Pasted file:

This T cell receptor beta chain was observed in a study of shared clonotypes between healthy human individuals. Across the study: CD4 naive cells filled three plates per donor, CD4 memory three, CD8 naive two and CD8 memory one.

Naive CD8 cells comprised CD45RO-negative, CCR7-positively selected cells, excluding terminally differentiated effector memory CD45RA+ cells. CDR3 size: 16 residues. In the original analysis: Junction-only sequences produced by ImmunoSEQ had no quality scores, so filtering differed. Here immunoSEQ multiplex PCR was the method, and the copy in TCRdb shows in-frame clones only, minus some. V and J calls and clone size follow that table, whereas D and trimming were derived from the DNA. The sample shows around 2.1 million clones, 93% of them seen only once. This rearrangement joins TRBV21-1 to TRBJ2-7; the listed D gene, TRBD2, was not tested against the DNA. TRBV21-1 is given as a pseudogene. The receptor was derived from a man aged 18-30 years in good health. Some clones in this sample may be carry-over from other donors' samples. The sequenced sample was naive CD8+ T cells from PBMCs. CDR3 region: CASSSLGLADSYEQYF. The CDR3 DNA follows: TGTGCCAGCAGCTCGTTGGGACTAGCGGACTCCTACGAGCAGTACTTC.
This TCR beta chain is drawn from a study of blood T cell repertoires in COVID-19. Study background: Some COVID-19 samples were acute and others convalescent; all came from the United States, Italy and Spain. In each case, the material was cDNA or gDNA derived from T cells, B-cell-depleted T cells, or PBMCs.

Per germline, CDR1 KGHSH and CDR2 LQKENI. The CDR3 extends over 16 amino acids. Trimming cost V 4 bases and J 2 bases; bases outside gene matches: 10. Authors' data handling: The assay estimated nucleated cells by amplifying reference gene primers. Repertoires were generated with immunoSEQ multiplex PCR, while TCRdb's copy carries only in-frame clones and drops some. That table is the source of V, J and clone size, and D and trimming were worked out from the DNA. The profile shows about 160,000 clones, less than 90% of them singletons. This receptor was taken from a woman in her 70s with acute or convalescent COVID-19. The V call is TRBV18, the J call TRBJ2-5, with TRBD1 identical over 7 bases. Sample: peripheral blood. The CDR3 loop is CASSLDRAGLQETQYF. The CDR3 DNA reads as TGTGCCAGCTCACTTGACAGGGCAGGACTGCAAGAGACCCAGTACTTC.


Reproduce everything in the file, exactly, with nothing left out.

This T cell receptor beta chain was observed in a study of shared clonotypes between healthy human individuals. Across the study: CD4 naive cells filled three plates per donor, CD4 memory three, CD8 naive two and CD8 memory one.

Naive CD8 cells comprised CD45RO-negative, CCR7-positively selected cells, excluding terminally differentiated effector memory CD45RA+ cells. CDR3 size: 16 residues. In the original analysis: Junction-only sequences produced by ImmunoSEQ had no quality scores, so filtering differed. Here immunoSEQ multiplex PCR was the method, and the copy in TCRdb shows in-frame clones only, minus some. V and J calls and clone size follow that table, whereas D and trimming were derived from the DNA. The sample shows around 2.1 million clones, 93% of them seen only once. This rearrangement joins TRBV21-1 to TRBJ2-7; the listed D gene, TRBD2, was not tested against the DNA. TRBV21-1 is given as a pseudogene. The receptor was derived from a man aged 18-30 years in good health. Some clones in this sample may be carry-over from other donors' samples. The sequenced sample was naive CD8+ T cells from PBMCs. CDR3 region: CASSSLGLADSYEQYF. The CDR3 DNA follows: TGTGCCAGCAGCTCGTTGGGACTAGCGGACTCCTACGAGCAGTACTTC.
This TCR beta chain is drawn from a study of blood T cell repertoires in COVID-19. Study background: Some COVID-19 samples were acute and others convalescent; all came from the United States, Italy and Spain. In each case, the material was cDNA or gDNA derived from T cells, B-cell-depleted T cells, or PBMCs.

Per germline, CDR1 KGHSH and CDR2 LQKENI. The CDR3 extends over 16 amino acids. Trimming cost V 4 bases and J 2 bases; bases outside gene matches: 10. Authors' data handling: The assay estimated nucleated cells by amplifying reference gene primers. Repertoires were generated with immunoSEQ multiplex PCR, while TCRdb's copy carries only in-frame clones and drops some. That table is the source of V, J and clone size, and D and trimming were worked out from the DNA. The profile shows about 160,000 clones, less than 90% of them singletons. This receptor was taken from a woman in her 70s with acute or convalescent COVID-19. The V call is TRBV18, the J call TRBJ2-5, with TRBD1 identical over 7 bases. Sample: peripheral blood. The CDR3 loop is CASSLDRAGLQETQYF. The CDR3 DNA reads as TGTGCCAGCTCACTTGACAGGGCAGGACTGCAAGAGACCCAGTACTTC.